5. Saltwater Intrusion
Has all this talk of drought, swamp fires, and toxic fumes suddenly made you extremely thirsty? If you live in Plaquemines Parish, by now you will almost certainly have learned to curb this impulse according to available supplies. In the months since the saltwater wedge first crept into the Mississippi (by invitation of the drought), this intrusion has been on a havoc-wreaking tear through the water supply of some of the state’s southernmost, and as such, most vulnerable residents. Their tap water was first rendered undrinkable by salt levels (and let’s face it—Louisiana tap water is only so potable to begin with). Then, the water disinfection process necessitated by increased salinity levels only released further contaminants—in the Port Sulphur water district, disinfecting chemicals went almost 10 times over the maximum amount. Knowing that the problems caused by the intrusion would only receive the attention they deserved once the salt wedge reached New Orleans, they waited patiently for their plight to make it upriver and onto the environmental calamity mainstage—in vain, as it turns out. So for all the New Orleanians out there who still think of the saltwater intrusion as a near-miss, the people of Plaquemines would like you to know that bathing in toxic salt for months has given their children rashes and made whole clumps of their hair fall out. —Holly Devon


Top 5 Restaurants in New Orleans Not Listed in the New York Times

Recently the New York Times published a list of the best 25 restaurants in New Orleans, or something to that effect. Written by longtime Times-Picayune food critic Brett Anderson, it provides a current snapshot of dining in the city. Now, I usually eschew lists of these sorts. I also dislike the use of “best” when it comes to writing about the dining scene. Inevitably these lists carry more weight than they should and reflect the list-makers’ preferences more than anything. They also don’t really account for class or race, as it’s almost guaranteed that a Black or Vietnamese New Orleanian would have a totally different understanding of “best,” in many cases, than a white New Orleanian. Of course, this doesn’t invalidate the list, but qualifies it. And inevitably some really good places get left out. As someone who has spent almost half their life in a professional kitchen, I know how it feels to be on the wrong end of the press. So I’m not going to tell you what the “best” are, but I will tell you about some places that I think are worthy of mention.

Gabrielle
Gabrielle is my favorite restaurant in the city. I say that without any qualifications. It is a throwback of sorts, a family-run restaurant deeply rooted in the ingredients and flavors of New Orleans and Louisiana. Chef-owner Greg Sonnier, along with his wife Chef Mary Sonnier and their daughter Gabrielle (the namesake of the restaurant), provide a casual yet elegant dining experience—and the dishes are iconic. The slow roasted duck in a sherry sauce over shoestring potatoes and the smoky, silky pheasant and andouille gumbo are two of the best dishes not just in this city, but any city. And the fairly-priced menu and eclectic wine list give good value. But more than anything, this is a neighborhood joint run by locals for locals. Chef Greg came up under Chef Paul Prudhomme and carries on his legacy in every bite, while forging his own. It is a can’t-miss dining experience.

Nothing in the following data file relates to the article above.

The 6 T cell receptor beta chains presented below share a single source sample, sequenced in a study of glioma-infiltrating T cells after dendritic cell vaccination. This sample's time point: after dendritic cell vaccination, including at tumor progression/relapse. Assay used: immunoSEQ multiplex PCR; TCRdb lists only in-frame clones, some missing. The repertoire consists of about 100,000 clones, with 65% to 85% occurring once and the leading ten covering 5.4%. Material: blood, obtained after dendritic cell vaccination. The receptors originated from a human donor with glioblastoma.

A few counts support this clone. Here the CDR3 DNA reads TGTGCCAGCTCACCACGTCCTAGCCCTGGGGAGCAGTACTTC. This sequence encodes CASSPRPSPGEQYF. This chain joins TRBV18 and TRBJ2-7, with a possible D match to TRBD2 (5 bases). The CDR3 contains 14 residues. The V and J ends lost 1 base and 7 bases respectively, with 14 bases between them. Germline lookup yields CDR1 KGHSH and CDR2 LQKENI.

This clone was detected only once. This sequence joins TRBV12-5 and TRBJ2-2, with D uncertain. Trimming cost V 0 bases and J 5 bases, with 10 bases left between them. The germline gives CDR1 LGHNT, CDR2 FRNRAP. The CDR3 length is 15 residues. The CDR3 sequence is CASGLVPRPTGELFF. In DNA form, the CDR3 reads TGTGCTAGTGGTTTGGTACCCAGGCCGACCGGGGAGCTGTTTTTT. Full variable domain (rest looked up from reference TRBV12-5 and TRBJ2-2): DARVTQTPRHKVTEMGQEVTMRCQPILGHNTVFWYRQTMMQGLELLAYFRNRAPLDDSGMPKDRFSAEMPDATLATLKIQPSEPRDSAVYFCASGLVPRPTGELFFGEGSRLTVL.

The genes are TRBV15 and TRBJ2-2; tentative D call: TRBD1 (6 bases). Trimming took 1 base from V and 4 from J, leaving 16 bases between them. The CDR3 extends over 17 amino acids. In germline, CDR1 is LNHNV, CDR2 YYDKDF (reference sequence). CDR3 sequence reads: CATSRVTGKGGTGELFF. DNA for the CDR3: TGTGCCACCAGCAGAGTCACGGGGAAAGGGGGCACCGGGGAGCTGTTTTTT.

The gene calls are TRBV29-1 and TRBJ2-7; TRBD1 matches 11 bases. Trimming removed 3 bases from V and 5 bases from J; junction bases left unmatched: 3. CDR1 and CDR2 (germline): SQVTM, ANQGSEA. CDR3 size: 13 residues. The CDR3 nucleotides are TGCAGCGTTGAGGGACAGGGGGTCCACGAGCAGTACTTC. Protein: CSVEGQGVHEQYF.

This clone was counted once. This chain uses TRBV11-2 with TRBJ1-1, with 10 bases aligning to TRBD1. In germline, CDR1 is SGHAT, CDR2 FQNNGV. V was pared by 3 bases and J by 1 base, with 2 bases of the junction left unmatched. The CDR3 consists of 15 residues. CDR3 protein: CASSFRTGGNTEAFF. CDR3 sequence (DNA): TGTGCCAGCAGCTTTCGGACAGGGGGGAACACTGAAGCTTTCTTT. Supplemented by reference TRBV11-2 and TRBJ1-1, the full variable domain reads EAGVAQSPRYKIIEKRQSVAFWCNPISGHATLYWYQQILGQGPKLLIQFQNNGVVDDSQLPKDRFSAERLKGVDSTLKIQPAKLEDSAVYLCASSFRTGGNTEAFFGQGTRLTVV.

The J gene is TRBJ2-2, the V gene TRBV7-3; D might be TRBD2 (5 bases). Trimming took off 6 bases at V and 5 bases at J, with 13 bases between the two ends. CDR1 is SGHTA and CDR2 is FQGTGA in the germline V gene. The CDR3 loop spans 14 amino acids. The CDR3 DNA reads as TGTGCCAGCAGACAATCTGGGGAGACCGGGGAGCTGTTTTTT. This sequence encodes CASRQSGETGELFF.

Jamaican Jerk House
Richard Rose, a former refinery worker, and his wife Jackie Diaz started out by selling jerk sauce to his coworkers at Marathon Oil. It was so popular that they began contemplating  opening a restaurant, and did so in the former Sneaky Pickle spot on St. Claude Avenue. Rose, a native of Kingston, Jamaica, serves generous portions of smoky, spicy, jerked chicken and jerked ribs, smothered oxtails, and other Jamaican classics alongside some Creolized New Orleans style dishes. The portions are easily enough for two meals, and the ebullient Diaz and laid-back Rose add flavor and charm to the neighborhood.

Mona Lisa
This small French Quarter red sauce Italian joint with checkered red tablecloths is evocative of the restaurant in Disney’s Lady and the Tramp. It is a great place to take a date, as it’s convivial and inexpensive, with every entrée under $20. The walls are decorated with various handmade drawings of Mona Lisa in different incarnations, and the food is comforting. It’s the kind of place where you know exactly what you’re going to order when you walk in—I always get the chicken parmesan—and you always walk out feeling satisfied.

Beignets and More
Technically, this place isn’t in New Orleans, it’s in Chalmette. But as a 9th ward resident I often find myself in Da Parish and when I do, I always stop by this curiously named, family-run Vietnamese spot for a bowl of pho or a chicken vermicelli bowl. While places like Tan Dinh have more range, Beignets and More (and yes, they do have beignets the size of your head—and more) is the perfect lunch or early dinner spot. Banh mi, pho, and other Vietnamese items are well-prepared and it is possible to get in and out for under $20. Save room for a Vietnamese iced coffee in lieu of dessert.

Café 615 (Home of Da Wabbit)
Located in Gretna, this classic neighborhood restaurant is red beans and rice on a Monday and fried fish on a Friday—oh so New Orleans. The portion sizes are overwhelming, but so deliciously prepared that you don’t want to stop eating. And the neighborhood vibe is second to none. One longtime AG staffer used to take his grandmother here once a week; it’s that kind of place. And the expansive menu can satisfy even the pickiest of eaters. The roast beef po’boy requires at least five napkins, the fried chicken is delectable and crispy, and the fried seafood platters are classic New Orleans. It is worth a trip to the Best Bank. —James Cullen


Mayor Cantrell’s Top 5 Travel Tips

Traveling for work can be a real pain—but it doesn’t have to be! There are plenty of ways you can turn a business venture into a business ADventure. Here are some of Mayor LaToya Cantrell’s best-kept secrets for making any work-related trip feel like a vacation.

Always, Always, Always: Fly First Class